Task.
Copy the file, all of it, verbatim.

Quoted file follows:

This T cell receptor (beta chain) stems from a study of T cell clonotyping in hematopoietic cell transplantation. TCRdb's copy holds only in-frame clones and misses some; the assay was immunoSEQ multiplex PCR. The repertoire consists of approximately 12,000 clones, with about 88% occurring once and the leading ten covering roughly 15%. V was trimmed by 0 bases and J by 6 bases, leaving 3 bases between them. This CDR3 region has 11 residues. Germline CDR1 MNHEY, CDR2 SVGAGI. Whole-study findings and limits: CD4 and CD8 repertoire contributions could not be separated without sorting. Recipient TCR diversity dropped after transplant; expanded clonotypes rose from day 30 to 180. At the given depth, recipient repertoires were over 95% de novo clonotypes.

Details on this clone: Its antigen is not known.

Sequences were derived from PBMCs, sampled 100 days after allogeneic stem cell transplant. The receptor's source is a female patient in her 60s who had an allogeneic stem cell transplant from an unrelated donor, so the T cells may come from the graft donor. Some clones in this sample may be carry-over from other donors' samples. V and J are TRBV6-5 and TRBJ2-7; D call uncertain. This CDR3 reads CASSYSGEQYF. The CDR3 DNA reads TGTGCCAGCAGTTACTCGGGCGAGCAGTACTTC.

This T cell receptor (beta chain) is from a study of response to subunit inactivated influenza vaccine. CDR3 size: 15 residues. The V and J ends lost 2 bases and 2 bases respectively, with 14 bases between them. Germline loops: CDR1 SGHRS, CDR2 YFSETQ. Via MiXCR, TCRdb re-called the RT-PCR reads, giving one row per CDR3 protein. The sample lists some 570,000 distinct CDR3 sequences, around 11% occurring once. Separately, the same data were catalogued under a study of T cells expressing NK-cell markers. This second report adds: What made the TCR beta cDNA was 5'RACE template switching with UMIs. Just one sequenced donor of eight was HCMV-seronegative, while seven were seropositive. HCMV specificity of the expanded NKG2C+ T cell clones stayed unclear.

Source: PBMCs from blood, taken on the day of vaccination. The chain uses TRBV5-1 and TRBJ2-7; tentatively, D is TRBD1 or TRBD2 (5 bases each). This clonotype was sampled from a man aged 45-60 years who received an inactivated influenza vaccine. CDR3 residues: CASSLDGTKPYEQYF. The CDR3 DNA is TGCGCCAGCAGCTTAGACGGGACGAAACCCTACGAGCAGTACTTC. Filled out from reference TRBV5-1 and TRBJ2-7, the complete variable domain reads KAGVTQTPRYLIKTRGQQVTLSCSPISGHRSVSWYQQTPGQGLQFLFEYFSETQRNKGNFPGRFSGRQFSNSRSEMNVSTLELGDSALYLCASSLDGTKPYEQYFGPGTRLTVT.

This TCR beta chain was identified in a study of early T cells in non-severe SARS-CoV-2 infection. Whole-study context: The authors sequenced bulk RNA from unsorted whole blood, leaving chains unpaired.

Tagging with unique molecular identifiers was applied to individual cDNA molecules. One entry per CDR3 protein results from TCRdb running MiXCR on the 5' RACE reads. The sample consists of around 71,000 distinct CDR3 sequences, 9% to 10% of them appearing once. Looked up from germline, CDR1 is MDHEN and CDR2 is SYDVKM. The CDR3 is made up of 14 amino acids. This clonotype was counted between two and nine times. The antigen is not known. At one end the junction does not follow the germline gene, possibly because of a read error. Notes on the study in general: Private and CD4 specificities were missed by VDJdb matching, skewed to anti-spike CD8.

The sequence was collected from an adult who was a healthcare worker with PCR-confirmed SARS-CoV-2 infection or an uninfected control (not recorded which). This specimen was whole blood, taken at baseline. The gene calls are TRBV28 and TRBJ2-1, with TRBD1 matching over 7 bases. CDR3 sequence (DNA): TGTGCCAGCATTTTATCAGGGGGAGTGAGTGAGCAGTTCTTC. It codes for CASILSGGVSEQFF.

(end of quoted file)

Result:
This T cell receptor (beta chain) stems from a study of T cell clonotyping in hematopoietic cell transplantation. TCRdb's copy holds only in-frame clones and misses some; the assay was immunoSEQ multiplex PCR. The repertoire consists of approximately 12,000 clones, with about 88% occurring once and the leading ten covering roughly 15%. V was trimmed by 0 bases and J by 6 bases, leaving 3 bases between them. This CDR3 region has 11 residues. Germline CDR1 MNHEY, CDR2 SVGAGI. Whole-study findings and limits: CD4 and CD8 repertoire contributions could not be separated without sorting. Recipient TCR diversity dropped after transplant; expanded clonotypes rose from day 30 to 180. At the given depth, recipient repertoires were over 95% de novo clonotypes.

Details on this clone: Its antigen is not known.

Sequences were derived from PBMCs, sampled 100 days after allogeneic stem cell transplant. The receptor's source is a female patient in her 60s who had an allogeneic stem cell transplant from an unrelated donor, so the T cells may come from the graft donor. Some clones in this sample may be carry-over from other donors' samples. V and J are TRBV6-5 and TRBJ2-7; D call uncertain. This CDR3 reads CASSYSGEQYF. The CDR3 DNA reads TGTGCCAGCAGTTACTCGGGCGAGCAGTACTTC.

This T cell receptor (beta chain) is from a study of response to subunit inactivated influenza vaccine. CDR3 size: 15 residues. The V and J ends lost 2 bases and 2 bases respectively, with 14 bases between them. Germline loops: CDR1 SGHRS, CDR2 YFSETQ. Via MiXCR, TCRdb re-called the RT-PCR reads, giving one row per CDR3 protein. The sample lists some 570,000 distinct CDR3 sequences, around 11% occurring once. Separately, the same data were catalogued under a study of T cells expressing NK-cell markers. This second report adds: What made the TCR beta cDNA was 5'RACE template switching with UMIs. Just one sequenced donor of eight was HCMV-seronegative, while seven were seropositive. HCMV specificity of the expanded NKG2C+ T cell clones stayed unclear.

Source: PBMCs from blood, taken on the day of vaccination. The chain uses TRBV5-1 and TRBJ2-7; tentatively, D is TRBD1 or TRBD2 (5 bases each). This clonotype was sampled from a man aged 45-60 years who received an inactivated influenza vaccine. CDR3 residues: CASSLDGTKPYEQYF. The CDR3 DNA is TGCGCCAGCAGCTTAGACGGGACGAAACCCTACGAGCAGTACTTC. Filled out from reference TRBV5-1 and TRBJ2-7, the complete variable domain reads KAGVTQTPRYLIKTRGQQVTLSCSPISGHRSVSWYQQTPGQGLQFLFEYFSETQRNKGNFPGRFSGRQFSNSRSEMNVSTLELGDSALYLCASSLDGTKPYEQYFGPGTRLTVT.

This TCR beta chain was identified in a study of early T cells in non-severe SARS-CoV-2 infection. Whole-study context: The authors sequenced bulk RNA from unsorted whole blood, leaving chains unpaired.

Tagging with unique molecular identifiers was applied to individual cDNA molecules. One entry per CDR3 protein results from TCRdb running MiXCR on the 5' RACE reads. The sample consists of around 71,000 distinct CDR3 sequences, 9% to 10% of them appearing once. Looked up from germline, CDR1 is MDHEN and CDR2 is SYDVKM. The CDR3 is made up of 14 amino acids. This clonotype was counted between two and nine times. The antigen is not known. At one end the junction does not follow the germline gene, possibly because of a read error. Notes on the study in general: Private and CD4 specificities were missed by VDJdb matching, skewed to anti-spike CD8.

The sequence was collected from an adult who was a healthcare worker with PCR-confirmed SARS-CoV-2 infection or an uninfected control (not recorded which). This specimen was whole blood, taken at baseline. The gene calls are TRBV28 and TRBJ2-1, with TRBD1 matching over 7 bases. CDR3 sequence (DNA): TGTGCCAGCATTTTATCAGGGGGAGTGAGTGAGCAGTTCTTC. It codes for CASILSGGVSEQFF.